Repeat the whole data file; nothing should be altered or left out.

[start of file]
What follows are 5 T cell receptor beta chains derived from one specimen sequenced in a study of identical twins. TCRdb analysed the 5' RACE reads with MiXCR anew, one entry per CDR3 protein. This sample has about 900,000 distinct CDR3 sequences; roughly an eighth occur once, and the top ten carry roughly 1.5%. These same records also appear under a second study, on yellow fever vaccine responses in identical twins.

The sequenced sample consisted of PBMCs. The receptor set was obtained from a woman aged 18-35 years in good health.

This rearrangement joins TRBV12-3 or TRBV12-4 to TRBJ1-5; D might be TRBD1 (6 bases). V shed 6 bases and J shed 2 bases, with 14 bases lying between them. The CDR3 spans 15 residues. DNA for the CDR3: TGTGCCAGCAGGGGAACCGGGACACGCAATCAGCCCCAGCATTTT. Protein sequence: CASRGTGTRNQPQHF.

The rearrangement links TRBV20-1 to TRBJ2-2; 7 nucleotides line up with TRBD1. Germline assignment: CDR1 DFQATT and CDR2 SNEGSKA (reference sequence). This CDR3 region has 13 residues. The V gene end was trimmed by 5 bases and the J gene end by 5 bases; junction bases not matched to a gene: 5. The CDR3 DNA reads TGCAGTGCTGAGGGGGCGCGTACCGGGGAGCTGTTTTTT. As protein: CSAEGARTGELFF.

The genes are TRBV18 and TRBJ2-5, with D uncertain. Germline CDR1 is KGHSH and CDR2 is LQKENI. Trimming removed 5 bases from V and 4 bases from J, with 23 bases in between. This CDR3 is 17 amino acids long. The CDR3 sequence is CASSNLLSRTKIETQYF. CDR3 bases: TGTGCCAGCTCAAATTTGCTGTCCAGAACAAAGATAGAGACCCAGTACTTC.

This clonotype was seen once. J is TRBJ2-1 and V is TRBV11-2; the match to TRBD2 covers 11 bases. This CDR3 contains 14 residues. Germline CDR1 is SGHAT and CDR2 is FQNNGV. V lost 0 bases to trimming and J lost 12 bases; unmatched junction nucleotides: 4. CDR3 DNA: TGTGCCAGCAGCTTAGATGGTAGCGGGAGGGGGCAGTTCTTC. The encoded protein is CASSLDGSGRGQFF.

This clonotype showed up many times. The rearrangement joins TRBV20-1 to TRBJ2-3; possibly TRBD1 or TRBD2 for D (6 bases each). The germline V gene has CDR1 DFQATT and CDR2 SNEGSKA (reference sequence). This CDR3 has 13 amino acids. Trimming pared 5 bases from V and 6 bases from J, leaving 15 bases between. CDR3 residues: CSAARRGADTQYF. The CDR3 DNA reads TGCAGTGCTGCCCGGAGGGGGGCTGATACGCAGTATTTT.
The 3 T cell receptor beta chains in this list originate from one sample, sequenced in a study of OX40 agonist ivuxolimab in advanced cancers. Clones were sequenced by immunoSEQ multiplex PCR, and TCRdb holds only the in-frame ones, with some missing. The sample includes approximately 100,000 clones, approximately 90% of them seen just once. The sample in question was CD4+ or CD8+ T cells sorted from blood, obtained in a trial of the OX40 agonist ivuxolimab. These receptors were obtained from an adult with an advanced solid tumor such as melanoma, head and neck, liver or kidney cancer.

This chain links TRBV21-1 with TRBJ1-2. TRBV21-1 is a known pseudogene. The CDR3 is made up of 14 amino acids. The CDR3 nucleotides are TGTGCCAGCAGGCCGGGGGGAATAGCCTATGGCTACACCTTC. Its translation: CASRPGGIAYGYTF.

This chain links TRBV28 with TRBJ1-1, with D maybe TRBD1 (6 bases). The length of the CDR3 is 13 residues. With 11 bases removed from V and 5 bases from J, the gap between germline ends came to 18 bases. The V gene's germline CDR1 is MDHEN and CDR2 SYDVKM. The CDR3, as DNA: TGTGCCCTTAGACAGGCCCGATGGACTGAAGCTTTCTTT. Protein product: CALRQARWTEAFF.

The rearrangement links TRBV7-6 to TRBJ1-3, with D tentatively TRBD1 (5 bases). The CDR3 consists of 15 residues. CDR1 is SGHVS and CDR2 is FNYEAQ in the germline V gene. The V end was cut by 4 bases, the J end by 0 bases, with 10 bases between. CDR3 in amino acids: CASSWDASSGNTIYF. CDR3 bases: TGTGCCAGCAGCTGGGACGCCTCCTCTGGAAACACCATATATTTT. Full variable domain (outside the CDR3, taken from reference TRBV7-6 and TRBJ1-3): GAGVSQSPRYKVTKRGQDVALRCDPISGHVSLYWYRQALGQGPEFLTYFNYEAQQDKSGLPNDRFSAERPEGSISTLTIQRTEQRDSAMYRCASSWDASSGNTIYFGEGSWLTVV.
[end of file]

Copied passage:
What follows are 5 T cell receptor beta chains derived from one specimen sequenced in a study of identical twins. TCRdb analysed the 5' RACE reads with MiXCR anew, one entry per CDR3 protein. This sample has about 900,000 distinct CDR3 sequences; roughly an eighth occur once, and the top ten carry roughly 1.5%. These same records also appear under a second study, on yellow fever vaccine responses in identical twins.

The sequenced sample consisted of PBMCs. The receptor set was obtained from a woman aged 18-35 years in good health.

This rearrangement joins TRBV12-3 or TRBV12-4 to TRBJ1-5; D might be TRBD1 (6 bases). V shed 6 bases and J shed 2 bases, with 14 bases lying between them. The CDR3 spans 15 residues. DNA for the CDR3: TGTGCCAGCAGGGGAACCGGGACACGCAATCAGCCCCAGCATTTT. Protein sequence: CASRGTGTRNQPQHF.

The rearrangement links TRBV20-1 to TRBJ2-2; 7 nucleotides line up with TRBD1. Germline assignment: CDR1 DFQATT and CDR2 SNEGSKA (reference sequence). This CDR3 region has 13 residues. The V gene end was trimmed by 5 bases and the J gene end by 5 bases; junction bases not matched to a gene: 5. The CDR3 DNA reads TGCAGTGCTGAGGGGGCGCGTACCGGGGAGCTGTTTTTT. As protein: CSAEGARTGELFF.

The genes are TRBV18 and TRBJ2-5, with D uncertain. Germline CDR1 is KGHSH and CDR2 is LQKENI. Trimming removed 5 bases from V and 4 bases from J, with 23 bases in between. This CDR3 is 17 amino acids long. The CDR3 sequence is CASSNLLSRTKIETQYF. CDR3 bases: TGTGCCAGCTCAAATTTGCTGTCCAGAACAAAGATAGAGACCCAGTACTTC.

This clonotype was seen once. J is TRBJ2-1 and V is TRBV11-2; the match to TRBD2 covers 11 bases. This CDR3 contains 14 residues. Germline CDR1 is SGHAT and CDR2 is FQNNGV. V lost 0 bases to trimming and J lost 12 bases; unmatched junction nucleotides: 4. CDR3 DNA: TGTGCCAGCAGCTTAGATGGTAGCGGGAGGGGGCAGTTCTTC. The encoded protein is CASSLDGSGRGQFF.

This clonotype showed up many times. The rearrangement joins TRBV20-1 to TRBJ2-3; possibly TRBD1 or TRBD2 for D (6 bases each). The germline V gene has CDR1 DFQATT and CDR2 SNEGSKA (reference sequence). This CDR3 has 13 amino acids. Trimming pared 5 bases from V and 6 bases from J, leaving 15 bases between. CDR3 residues: CSAARRGADTQYF. The CDR3 DNA reads TGCAGTGCTGCCCGGAGGGGGGCTGATACGCAGTATTTT.
The 3 T cell receptor beta chains in this list originate from one sample, sequenced in a study of OX40 agonist ivuxolimab in advanced cancers. Clones were sequenced by immunoSEQ multiplex PCR, and TCRdb holds only the in-frame ones, with some missing. The sample includes approximately 100,000 clones, approximately 90% of them seen just once. The sample in question was CD4+ or CD8+ T cells sorted from blood, obtained in a trial of the OX40 agonist ivuxolimab. These receptors were obtained from an adult with an advanced solid tumor such as melanoma, head and neck, liver or kidney cancer.

This chain links TRBV21-1 with TRBJ1-2. TRBV21-1 is a known pseudogene. The CDR3 is made up of 14 amino acids. The CDR3 nucleotides are TGTGCCAGCAGGCCGGGGGGAATAGCCTATGGCTACACCTTC. Its translation: CASRPGGIAYGYTF.

This chain links TRBV28 with TRBJ1-1, with D maybe TRBD1 (6 bases). The length of the CDR3 is 13 residues. With 11 bases removed from V and 5 bases from J, the gap between germline ends came to 18 bases. The V gene's germline CDR1 is MDHEN and CDR2 SYDVKM. The CDR3, as DNA: TGTGCCCTTAGACAGGCCCGATGGACTGAAGCTTTCTTT. Protein product: CALRQARWTEAFF.

The rearrangement links TRBV7-6 to TRBJ1-3, with D tentatively TRBD1 (5 bases). The CDR3 consists of 15 residues. CDR1 is SGHVS and CDR2 is FNYEAQ in the germline V gene. The V end was cut by 4 bases, the J end by 0 bases, with 10 bases between. CDR3 in amino acids: CASSWDASSGNTIYF. CDR3 bases: TGTGCCAGCAGCTGGGACGCCTCCTCTGGAAACACCATATATTTT. Full variable domain (outside the CDR3, taken from reference TRBV7-6 and TRBJ1-3): GAGVSQSPRYKVTKRGQDVALRCDPISGHVSLYWYRQALGQGPEFLTYFNYEAQQDKSGLPNDRFSAERPEGSISTLTIQRTEQRDSAMYRCASSWDASSGNTIYFGEGSWLTVV.